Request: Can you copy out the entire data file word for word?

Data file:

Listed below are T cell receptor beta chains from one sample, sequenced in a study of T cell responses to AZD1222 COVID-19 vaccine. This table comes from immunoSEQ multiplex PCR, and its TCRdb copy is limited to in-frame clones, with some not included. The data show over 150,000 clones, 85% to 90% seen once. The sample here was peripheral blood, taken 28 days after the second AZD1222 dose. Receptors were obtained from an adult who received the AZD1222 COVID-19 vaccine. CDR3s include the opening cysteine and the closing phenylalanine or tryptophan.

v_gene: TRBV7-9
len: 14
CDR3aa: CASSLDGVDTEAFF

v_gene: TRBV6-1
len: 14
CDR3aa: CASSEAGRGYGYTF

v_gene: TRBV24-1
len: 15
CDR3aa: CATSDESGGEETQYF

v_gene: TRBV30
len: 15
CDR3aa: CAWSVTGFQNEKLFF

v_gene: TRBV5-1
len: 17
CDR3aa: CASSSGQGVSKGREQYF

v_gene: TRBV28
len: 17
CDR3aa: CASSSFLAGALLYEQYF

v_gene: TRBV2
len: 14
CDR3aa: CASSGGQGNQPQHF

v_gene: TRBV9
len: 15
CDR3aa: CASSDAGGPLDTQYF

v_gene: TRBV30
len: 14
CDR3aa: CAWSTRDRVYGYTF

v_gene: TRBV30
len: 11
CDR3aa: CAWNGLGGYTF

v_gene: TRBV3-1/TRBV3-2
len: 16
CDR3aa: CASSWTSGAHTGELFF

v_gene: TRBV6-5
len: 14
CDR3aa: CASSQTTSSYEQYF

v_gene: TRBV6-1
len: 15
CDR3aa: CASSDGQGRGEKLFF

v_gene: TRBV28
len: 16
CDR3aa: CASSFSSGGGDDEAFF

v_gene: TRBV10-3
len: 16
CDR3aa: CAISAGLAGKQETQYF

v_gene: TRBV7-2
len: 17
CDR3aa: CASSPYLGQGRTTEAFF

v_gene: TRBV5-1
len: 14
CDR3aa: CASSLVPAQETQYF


Listed below are T cell receptor beta chains from one sample, sequenced in a study of T cell responses to AZD1222 COVID-19 vaccine. This table comes from immunoSEQ multiplex PCR, and its TCRdb copy is limited to in-frame clones, with some not included. The data show over 150,000 clones, 85% to 90% seen once. The sample here was peripheral blood, taken 28 days after the second AZD1222 dose. Receptors were obtained from an adult who received the AZD1222 COVID-19 vaccine. CDR3s include the opening cysteine and the closing phenylalanine or tryptophan.

v_gene: TRBV7-9
len: 14
CDR3aa: CASSLDGVDTEAFF

v_gene: TRBV6-1
len: 14
CDR3aa: CASSEAGRGYGYTF

v_gene: TRBV24-1
len: 15
CDR3aa: CATSDESGGEETQYF

v_gene: TRBV30
len: 15
CDR3aa: CAWSVTGFQNEKLFF

v_gene: TRBV5-1
len: 17
CDR3aa: CASSSGQGVSKGREQYF

v_gene: TRBV28
len: 17
CDR3aa: CASSSFLAGALLYEQYF

v_gene: TRBV2
len: 14
CDR3aa: CASSGGQGNQPQHF

v_gene: TRBV9
len: 15
CDR3aa: CASSDAGGPLDTQYF

v_gene: TRBV30
len: 14
CDR3aa: CAWSTRDRVYGYTF

v_gene: TRBV30
len: 11
CDR3aa: CAWNGLGGYTF

v_gene: TRBV3-1/TRBV3-2
len: 16
CDR3aa: CASSWTSGAHTGELFF

v_gene: TRBV6-5
len: 14
CDR3aa: CASSQTTSSYEQYF

v_gene: TRBV6-1
len: 15
CDR3aa: CASSDGQGRGEKLFF

v_gene: TRBV28
len: 16
CDR3aa: CASSFSSGGGDDEAFF

v_gene: TRBV10-3
len: 16
CDR3aa: CAISAGLAGKQETQYF

v_gene: TRBV7-2
len: 17
CDR3aa: CASSPYLGQGRTTEAFF

v_gene: TRBV5-1
len: 14
CDR3aa: CASSLVPAQETQYF